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December 4, 2004
Small Government, Big Baseball

Republicans are supposed to be all about making the government smaller, getting the government out of the regulating business and letting businesses regulate themselves. They're big believers in The Market. The Market will take care of itself. If companies are doing bad things, The People will find out about it and the companies will be punished by losing market share. Government shouldn't mess with The Market.

So why the hell are Senators, Republican Senators no less, getting all tough on Major League Baseball?

WASHINGTON (AP) - Sen. John McCain is demanding immediate action by representatives of major league baseball's players and owners to tighten the sport's drug-testing policy "to restore the integrity of baseball.''

Expressing dismay over recurring reports of steroid abuse by some of the game's top stars, the Arizona senator repeated a threat he made before the last season to legislate a stricter rules if the sport fails to police itself.

Guardian Unlimited

Shouldn't we just let The Market decide? If the fans are really pissed off about steroids, they'll stop going to the games and the leagues will go out of business. Or they'll write thousands of angry letters and the leagues will clamp down on the steroid use. But do really need The Congress to get involved? Don't they have better things to do?

I suspect, though, that it won't happen. The fans want to see the superhuman mega-men do superhuman mega-things. Does anyone really think that baseball would be more popular if the players were weaker, but clean? As for the "integrity of the game," who are they kidding? All these kinds of revelations do is expose they way these sports have been run for many, many years. As the money involved skyrockets, the pressure to break records and be the very best does as well and desperate measures will always follow. We romanticize sports, baseball particularly, way out of proportion. It's never been a pure game at the professional level. If you want to see baseball with integrity, go watch 8 year olds play. But don't watch their parents.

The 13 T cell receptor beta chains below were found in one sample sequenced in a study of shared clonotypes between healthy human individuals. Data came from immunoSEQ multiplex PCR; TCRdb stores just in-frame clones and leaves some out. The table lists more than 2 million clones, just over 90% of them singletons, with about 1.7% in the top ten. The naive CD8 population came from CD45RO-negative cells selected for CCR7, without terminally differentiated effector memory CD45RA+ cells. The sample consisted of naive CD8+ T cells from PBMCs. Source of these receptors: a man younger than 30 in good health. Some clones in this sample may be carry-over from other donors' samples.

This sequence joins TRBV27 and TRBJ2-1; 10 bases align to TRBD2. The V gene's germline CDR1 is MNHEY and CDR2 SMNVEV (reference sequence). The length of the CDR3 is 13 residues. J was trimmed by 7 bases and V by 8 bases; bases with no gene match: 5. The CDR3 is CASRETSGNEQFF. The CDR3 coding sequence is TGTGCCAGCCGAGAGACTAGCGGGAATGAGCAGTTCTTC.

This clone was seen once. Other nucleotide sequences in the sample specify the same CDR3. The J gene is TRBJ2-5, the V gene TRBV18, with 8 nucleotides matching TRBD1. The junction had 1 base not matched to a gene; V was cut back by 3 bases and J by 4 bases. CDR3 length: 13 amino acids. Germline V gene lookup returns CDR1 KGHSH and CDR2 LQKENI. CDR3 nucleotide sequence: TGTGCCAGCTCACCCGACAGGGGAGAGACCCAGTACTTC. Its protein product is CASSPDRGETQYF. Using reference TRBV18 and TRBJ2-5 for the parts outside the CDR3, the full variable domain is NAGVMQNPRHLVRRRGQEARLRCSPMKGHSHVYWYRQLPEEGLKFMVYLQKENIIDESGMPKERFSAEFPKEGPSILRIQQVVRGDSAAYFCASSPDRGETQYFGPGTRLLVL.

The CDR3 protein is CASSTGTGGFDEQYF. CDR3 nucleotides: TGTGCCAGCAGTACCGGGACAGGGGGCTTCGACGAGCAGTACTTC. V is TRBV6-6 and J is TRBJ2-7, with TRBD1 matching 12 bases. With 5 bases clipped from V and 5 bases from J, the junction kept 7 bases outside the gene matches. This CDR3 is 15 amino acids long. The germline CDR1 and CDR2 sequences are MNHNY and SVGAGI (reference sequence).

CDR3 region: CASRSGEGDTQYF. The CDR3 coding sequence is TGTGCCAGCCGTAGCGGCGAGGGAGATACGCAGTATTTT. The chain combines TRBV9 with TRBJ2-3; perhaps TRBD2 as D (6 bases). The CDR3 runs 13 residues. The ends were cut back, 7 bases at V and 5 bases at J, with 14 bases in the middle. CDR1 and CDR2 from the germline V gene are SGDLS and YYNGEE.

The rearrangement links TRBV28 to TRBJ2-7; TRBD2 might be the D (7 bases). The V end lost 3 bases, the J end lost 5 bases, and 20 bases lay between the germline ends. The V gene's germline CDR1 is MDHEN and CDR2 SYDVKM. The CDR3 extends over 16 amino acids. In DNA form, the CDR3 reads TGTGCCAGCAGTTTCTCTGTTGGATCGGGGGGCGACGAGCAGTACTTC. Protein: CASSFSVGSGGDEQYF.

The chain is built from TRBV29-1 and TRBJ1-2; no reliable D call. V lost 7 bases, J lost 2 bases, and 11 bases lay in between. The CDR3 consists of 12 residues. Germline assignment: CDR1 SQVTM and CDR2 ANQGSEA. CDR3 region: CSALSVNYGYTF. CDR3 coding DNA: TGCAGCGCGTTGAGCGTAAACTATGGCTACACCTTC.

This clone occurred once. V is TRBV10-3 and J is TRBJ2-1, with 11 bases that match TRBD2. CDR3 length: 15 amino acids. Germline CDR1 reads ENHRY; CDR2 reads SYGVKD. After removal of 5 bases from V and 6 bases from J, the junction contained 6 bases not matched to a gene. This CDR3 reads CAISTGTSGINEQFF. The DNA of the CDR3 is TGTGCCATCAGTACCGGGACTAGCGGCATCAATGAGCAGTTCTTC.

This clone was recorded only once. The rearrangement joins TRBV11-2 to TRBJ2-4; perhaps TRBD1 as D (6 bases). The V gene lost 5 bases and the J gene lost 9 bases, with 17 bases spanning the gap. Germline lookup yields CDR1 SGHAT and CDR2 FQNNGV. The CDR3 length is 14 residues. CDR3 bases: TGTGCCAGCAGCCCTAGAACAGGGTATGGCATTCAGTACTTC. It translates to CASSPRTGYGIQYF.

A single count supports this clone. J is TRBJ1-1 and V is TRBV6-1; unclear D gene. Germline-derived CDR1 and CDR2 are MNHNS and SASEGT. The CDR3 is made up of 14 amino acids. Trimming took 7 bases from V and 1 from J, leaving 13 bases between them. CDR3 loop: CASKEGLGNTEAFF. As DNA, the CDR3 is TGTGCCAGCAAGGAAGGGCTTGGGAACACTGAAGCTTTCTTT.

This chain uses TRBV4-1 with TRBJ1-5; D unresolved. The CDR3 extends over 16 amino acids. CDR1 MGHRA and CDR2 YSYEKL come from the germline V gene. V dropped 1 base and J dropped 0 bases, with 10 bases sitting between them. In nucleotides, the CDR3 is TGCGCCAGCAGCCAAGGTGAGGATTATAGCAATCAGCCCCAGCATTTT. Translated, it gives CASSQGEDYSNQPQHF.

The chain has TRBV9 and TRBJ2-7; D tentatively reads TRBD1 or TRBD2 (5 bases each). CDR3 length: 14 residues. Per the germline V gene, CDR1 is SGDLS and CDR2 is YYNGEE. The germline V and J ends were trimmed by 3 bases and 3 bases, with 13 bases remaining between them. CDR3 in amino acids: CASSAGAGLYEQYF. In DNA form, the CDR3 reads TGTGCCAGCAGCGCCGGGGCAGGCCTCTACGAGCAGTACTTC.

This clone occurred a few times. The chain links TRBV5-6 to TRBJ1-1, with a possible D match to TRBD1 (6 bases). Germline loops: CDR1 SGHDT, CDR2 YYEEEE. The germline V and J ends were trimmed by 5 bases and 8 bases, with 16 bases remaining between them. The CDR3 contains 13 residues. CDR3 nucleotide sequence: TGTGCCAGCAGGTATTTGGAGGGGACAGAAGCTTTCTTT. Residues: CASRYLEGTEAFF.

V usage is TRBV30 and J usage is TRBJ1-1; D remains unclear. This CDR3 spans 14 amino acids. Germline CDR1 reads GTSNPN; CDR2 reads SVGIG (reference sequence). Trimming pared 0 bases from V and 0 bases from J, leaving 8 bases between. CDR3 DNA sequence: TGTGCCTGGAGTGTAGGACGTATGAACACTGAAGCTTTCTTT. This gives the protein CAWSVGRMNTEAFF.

Interesting article on this at Salon (subscription or hoop jumping required).


Previous Comments

> It's never been a pure game at the professional level. If you want to see baseball with integrity, go watch 8 year olds play. But don't watch their parents.

Exactly. There is more to the article that you linked in your post. We should NOT let the market decide this issue. It effects more than just the integrity of MLB. If you read the same article from ESPN - http://sports.espn.go.com/mlb/news/story?id=1938639 You would find a quote my McCain that says, "I don't care about Mr. Bonds or Mr. Sheffield or anybody else," McCain said. "What I care about are high school athletes who are tempted to use steroids because they think that's the only way they can make it in the major leagues." We all know that proessional sports is a business and the players do *whatever* it takes to succeed. We don't want kids looking up to people like Barry Bonds, Giambi, Marion Jones, Tyler Hamilton thinking this is how to make it big in profession sports. If you leave the decision up to the MLB you know what is NOT going to happen. This is the same Union that allows contracts like A-Rods to exist. Look at the NFL's substance abuse policy. It sure looks like that that is working a hell of alot better than the MLB players union's policy is. Is it that much to ask that they are on the same level as them? There is a reason the NFL is way more popular than MLB. Salary Cap, substance abuse policy, and more... This is not an issue about what the 'Market' thinks. It is about what our kids think of the sleezeballs that take these drugs to break records and win gold Medals and them thinking the same way since we know that is how the it works these days.